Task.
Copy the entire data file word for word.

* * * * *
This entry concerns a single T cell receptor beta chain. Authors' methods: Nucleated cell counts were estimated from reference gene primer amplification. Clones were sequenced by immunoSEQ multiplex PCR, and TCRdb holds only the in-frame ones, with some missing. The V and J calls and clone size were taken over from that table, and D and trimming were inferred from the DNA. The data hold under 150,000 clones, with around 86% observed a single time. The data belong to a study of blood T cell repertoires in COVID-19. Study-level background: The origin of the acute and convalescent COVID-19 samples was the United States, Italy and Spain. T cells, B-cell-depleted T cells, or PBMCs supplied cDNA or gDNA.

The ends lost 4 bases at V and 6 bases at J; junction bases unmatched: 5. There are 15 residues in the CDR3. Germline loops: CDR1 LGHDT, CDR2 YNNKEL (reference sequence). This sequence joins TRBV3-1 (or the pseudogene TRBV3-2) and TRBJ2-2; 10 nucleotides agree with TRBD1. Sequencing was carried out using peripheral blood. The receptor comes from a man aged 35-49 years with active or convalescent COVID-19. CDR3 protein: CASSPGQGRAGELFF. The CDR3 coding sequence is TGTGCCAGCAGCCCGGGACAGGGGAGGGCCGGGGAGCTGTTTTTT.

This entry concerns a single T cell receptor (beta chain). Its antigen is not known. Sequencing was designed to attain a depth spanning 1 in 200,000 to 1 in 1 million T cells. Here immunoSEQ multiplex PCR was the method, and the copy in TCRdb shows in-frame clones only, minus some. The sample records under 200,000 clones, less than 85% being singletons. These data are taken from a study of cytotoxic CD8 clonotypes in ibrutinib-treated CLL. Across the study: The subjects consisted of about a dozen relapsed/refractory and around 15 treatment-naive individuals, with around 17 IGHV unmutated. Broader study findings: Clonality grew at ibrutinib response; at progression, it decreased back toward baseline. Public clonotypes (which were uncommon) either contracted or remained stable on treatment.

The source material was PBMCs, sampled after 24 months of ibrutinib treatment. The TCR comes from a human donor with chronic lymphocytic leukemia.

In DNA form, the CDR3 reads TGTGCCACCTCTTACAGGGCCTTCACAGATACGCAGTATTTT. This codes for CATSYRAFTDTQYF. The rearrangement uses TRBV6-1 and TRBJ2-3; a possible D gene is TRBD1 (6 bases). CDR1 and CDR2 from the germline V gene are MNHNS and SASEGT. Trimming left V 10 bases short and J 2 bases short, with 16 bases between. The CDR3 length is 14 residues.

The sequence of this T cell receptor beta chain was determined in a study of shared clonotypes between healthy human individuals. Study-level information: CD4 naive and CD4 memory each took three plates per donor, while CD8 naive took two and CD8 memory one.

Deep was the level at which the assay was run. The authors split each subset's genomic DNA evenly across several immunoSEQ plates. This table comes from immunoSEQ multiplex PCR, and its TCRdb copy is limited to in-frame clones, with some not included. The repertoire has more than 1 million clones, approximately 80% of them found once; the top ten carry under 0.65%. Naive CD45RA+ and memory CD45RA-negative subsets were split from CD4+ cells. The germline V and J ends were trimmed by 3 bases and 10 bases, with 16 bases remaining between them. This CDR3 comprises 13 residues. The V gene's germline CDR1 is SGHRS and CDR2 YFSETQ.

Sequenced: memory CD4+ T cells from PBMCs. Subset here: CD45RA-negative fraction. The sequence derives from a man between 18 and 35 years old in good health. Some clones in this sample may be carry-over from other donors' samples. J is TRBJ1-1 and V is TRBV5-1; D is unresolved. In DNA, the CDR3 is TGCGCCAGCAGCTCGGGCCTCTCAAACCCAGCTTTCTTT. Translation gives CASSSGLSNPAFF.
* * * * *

This entry concerns a single T cell receptor beta chain. Authors' methods: Nucleated cell counts were estimated from reference gene primer amplification. Clones were sequenced by immunoSEQ multiplex PCR, and TCRdb holds only the in-frame ones, with some missing. The V and J calls and clone size were taken over from that table, and D and trimming were inferred from the DNA. The data hold under 150,000 clones, with around 86% observed a single time. The data belong to a study of blood T cell repertoires in COVID-19. Study-level background: The origin of the acute and convalescent COVID-19 samples was the United States, Italy and Spain. T cells, B-cell-depleted T cells, or PBMCs supplied cDNA or gDNA.

The ends lost 4 bases at V and 6 bases at J; junction bases unmatched: 5. There are 15 residues in the CDR3. Germline loops: CDR1 LGHDT, CDR2 YNNKEL (reference sequence). This sequence joins TRBV3-1 (or the pseudogene TRBV3-2) and TRBJ2-2; 10 nucleotides agree with TRBD1. Sequencing was carried out using peripheral blood. The receptor comes from a man aged 35-49 years with active or convalescent COVID-19. CDR3 protein: CASSPGQGRAGELFF. The CDR3 coding sequence is TGTGCCAGCAGCCCGGGACAGGGGAGGGCCGGGGAGCTGTTTTTT.

This entry concerns a single T cell receptor (beta chain). Its antigen is not known. Sequencing was designed to attain a depth spanning 1 in 200,000 to 1 in 1 million T cells. Here immunoSEQ multiplex PCR was the method, and the copy in TCRdb shows in-frame clones only, minus some. The sample records under 200,000 clones, less than 85% being singletons. These data are taken from a study of cytotoxic CD8 clonotypes in ibrutinib-treated CLL. Across the study: The subjects consisted of about a dozen relapsed/refractory and around 15 treatment-naive individuals, with around 17 IGHV unmutated. Broader study findings: Clonality grew at ibrutinib response; at progression, it decreased back toward baseline. Public clonotypes (which were uncommon) either contracted or remained stable on treatment.

The source material was PBMCs, sampled after 24 months of ibrutinib treatment. The TCR comes from a human donor with chronic lymphocytic leukemia.

In DNA form, the CDR3 reads TGTGCCACCTCTTACAGGGCCTTCACAGATACGCAGTATTTT. This codes for CATSYRAFTDTQYF. The rearrangement uses TRBV6-1 and TRBJ2-3; a possible D gene is TRBD1 (6 bases). CDR1 and CDR2 from the germline V gene are MNHNS and SASEGT. Trimming left V 10 bases short and J 2 bases short, with 16 bases between. The CDR3 length is 14 residues.

The sequence of this T cell receptor beta chain was determined in a study of shared clonotypes between healthy human individuals. Study-level information: CD4 naive and CD4 memory each took three plates per donor, while CD8 naive took two and CD8 memory one.

Deep was the level at which the assay was run. The authors split each subset's genomic DNA evenly across several immunoSEQ plates. This table comes from immunoSEQ multiplex PCR, and its TCRdb copy is limited to in-frame clones, with some not included. The repertoire has more than 1 million clones, approximately 80% of them found once; the top ten carry under 0.65%. Naive CD45RA+ and memory CD45RA-negative subsets were split from CD4+ cells. The germline V and J ends were trimmed by 3 bases and 10 bases, with 16 bases remaining between them. This CDR3 comprises 13 residues. The V gene's germline CDR1 is SGHRS and CDR2 YFSETQ.

Sequenced: memory CD4+ T cells from PBMCs. Subset here: CD45RA-negative fraction. The sequence derives from a man between 18 and 35 years old in good health. Some clones in this sample may be carry-over from other donors' samples. J is TRBJ1-1 and V is TRBV5-1; D is unresolved. In DNA, the CDR3 is TGCGCCAGCAGCTCGGGCCTCTCAAACCCAGCTTTCTTT. Translation gives CASSSGLSNPAFF.